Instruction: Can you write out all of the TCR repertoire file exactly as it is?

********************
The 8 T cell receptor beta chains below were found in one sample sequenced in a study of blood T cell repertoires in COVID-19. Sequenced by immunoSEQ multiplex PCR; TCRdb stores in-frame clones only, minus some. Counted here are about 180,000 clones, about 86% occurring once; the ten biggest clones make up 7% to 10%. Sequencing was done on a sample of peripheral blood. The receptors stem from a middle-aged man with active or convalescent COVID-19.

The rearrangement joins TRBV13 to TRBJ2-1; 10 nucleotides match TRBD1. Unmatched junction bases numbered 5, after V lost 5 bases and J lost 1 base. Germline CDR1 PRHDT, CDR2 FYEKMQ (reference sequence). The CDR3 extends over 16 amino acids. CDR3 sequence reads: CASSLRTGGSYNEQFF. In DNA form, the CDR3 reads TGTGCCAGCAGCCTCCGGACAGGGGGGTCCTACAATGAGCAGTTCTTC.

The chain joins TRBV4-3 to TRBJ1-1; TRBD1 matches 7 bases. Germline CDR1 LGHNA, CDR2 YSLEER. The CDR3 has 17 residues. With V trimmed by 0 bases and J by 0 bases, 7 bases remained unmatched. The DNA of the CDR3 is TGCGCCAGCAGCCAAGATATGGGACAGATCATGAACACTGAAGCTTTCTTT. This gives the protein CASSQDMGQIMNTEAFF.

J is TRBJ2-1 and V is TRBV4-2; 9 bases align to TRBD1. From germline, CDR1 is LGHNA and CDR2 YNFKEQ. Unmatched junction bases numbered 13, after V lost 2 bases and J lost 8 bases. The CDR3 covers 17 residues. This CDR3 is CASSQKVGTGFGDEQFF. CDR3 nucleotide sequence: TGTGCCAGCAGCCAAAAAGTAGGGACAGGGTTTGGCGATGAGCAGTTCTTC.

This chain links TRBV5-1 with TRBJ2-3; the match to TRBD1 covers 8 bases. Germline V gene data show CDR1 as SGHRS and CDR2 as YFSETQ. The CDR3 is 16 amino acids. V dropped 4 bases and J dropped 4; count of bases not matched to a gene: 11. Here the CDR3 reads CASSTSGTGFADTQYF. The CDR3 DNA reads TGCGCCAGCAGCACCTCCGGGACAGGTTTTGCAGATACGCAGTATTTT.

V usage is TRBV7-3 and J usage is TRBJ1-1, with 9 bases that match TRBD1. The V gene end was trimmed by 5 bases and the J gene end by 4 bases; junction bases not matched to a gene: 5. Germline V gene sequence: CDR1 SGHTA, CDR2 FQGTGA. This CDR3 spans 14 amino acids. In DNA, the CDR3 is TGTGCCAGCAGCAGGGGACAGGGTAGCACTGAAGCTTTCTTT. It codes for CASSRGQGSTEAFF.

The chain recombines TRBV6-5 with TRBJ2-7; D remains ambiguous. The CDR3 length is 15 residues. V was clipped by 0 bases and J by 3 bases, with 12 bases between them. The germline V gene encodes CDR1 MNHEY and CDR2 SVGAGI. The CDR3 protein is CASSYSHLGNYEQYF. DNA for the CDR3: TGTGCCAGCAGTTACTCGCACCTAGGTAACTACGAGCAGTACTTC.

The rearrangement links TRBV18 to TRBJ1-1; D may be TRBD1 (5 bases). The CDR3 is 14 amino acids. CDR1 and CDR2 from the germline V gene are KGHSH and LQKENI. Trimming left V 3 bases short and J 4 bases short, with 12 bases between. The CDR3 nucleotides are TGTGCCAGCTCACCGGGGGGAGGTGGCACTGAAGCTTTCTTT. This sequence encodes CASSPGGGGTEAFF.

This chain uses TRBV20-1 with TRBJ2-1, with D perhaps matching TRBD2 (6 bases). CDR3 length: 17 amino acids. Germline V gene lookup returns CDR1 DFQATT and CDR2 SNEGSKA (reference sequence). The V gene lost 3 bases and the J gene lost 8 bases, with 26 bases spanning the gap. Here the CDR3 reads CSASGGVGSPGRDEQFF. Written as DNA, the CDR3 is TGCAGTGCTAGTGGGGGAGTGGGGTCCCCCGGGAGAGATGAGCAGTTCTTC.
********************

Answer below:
The 8 T cell receptor beta chains below were found in one sample sequenced in a study of blood T cell repertoires in COVID-19. Sequenced by immunoSEQ multiplex PCR; TCRdb stores in-frame clones only, minus some. Counted here are about 180,000 clones, about 86% occurring once; the ten biggest clones make up 7% to 10%. Sequencing was done on a sample of peripheral blood. The receptors stem from a middle-aged man with active or convalescent COVID-19.

The rearrangement joins TRBV13 to TRBJ2-1; 10 nucleotides match TRBD1. Unmatched junction bases numbered 5, after V lost 5 bases and J lost 1 base. Germline CDR1 PRHDT, CDR2 FYEKMQ (reference sequence). The CDR3 extends over 16 amino acids. CDR3 sequence reads: CASSLRTGGSYNEQFF. In DNA form, the CDR3 reads TGTGCCAGCAGCCTCCGGACAGGGGGGTCCTACAATGAGCAGTTCTTC.

The chain joins TRBV4-3 to TRBJ1-1; TRBD1 matches 7 bases. Germline CDR1 LGHNA, CDR2 YSLEER. The CDR3 has 17 residues. With V trimmed by 0 bases and J by 0 bases, 7 bases remained unmatched. The DNA of the CDR3 is TGCGCCAGCAGCCAAGATATGGGACAGATCATGAACACTGAAGCTTTCTTT. This gives the protein CASSQDMGQIMNTEAFF.

J is TRBJ2-1 and V is TRBV4-2; 9 bases align to TRBD1. From germline, CDR1 is LGHNA and CDR2 YNFKEQ. Unmatched junction bases numbered 13, after V lost 2 bases and J lost 8 bases. The CDR3 covers 17 residues. This CDR3 is CASSQKVGTGFGDEQFF. CDR3 nucleotide sequence: TGTGCCAGCAGCCAAAAAGTAGGGACAGGGTTTGGCGATGAGCAGTTCTTC.

This chain links TRBV5-1 with TRBJ2-3; the match to TRBD1 covers 8 bases. Germline V gene data show CDR1 as SGHRS and CDR2 as YFSETQ. The CDR3 is 16 amino acids. V dropped 4 bases and J dropped 4; count of bases not matched to a gene: 11. Here the CDR3 reads CASSTSGTGFADTQYF. The CDR3 DNA reads TGCGCCAGCAGCACCTCCGGGACAGGTTTTGCAGATACGCAGTATTTT.

V usage is TRBV7-3 and J usage is TRBJ1-1, with 9 bases that match TRBD1. The V gene end was trimmed by 5 bases and the J gene end by 4 bases; junction bases not matched to a gene: 5. Germline V gene sequence: CDR1 SGHTA, CDR2 FQGTGA. This CDR3 spans 14 amino acids. In DNA, the CDR3 is TGTGCCAGCAGCAGGGGACAGGGTAGCACTGAAGCTTTCTTT. It codes for CASSRGQGSTEAFF.

The chain recombines TRBV6-5 with TRBJ2-7; D remains ambiguous. The CDR3 length is 15 residues. V was clipped by 0 bases and J by 3 bases, with 12 bases between them. The germline V gene encodes CDR1 MNHEY and CDR2 SVGAGI. The CDR3 protein is CASSYSHLGNYEQYF. DNA for the CDR3: TGTGCCAGCAGTTACTCGCACCTAGGTAACTACGAGCAGTACTTC.

The rearrangement links TRBV18 to TRBJ1-1; D may be TRBD1 (5 bases). The CDR3 is 14 amino acids. CDR1 and CDR2 from the germline V gene are KGHSH and LQKENI. Trimming left V 3 bases short and J 4 bases short, with 12 bases between. The CDR3 nucleotides are TGTGCCAGCTCACCGGGGGGAGGTGGCACTGAAGCTTTCTTT. This sequence encodes CASSPGGGGTEAFF.

This chain uses TRBV20-1 with TRBJ2-1, with D perhaps matching TRBD2 (6 bases). CDR3 length: 17 amino acids. Germline V gene lookup returns CDR1 DFQATT and CDR2 SNEGSKA (reference sequence). The V gene lost 3 bases and the J gene lost 8 bases, with 26 bases spanning the gap. Here the CDR3 reads CSASGGVGSPGRDEQFF. Written as DNA, the CDR3 is TGCAGTGCTAGTGGGGGAGTGGGGTCCCCCGGGAGAGATGAGCAGTTCTTC.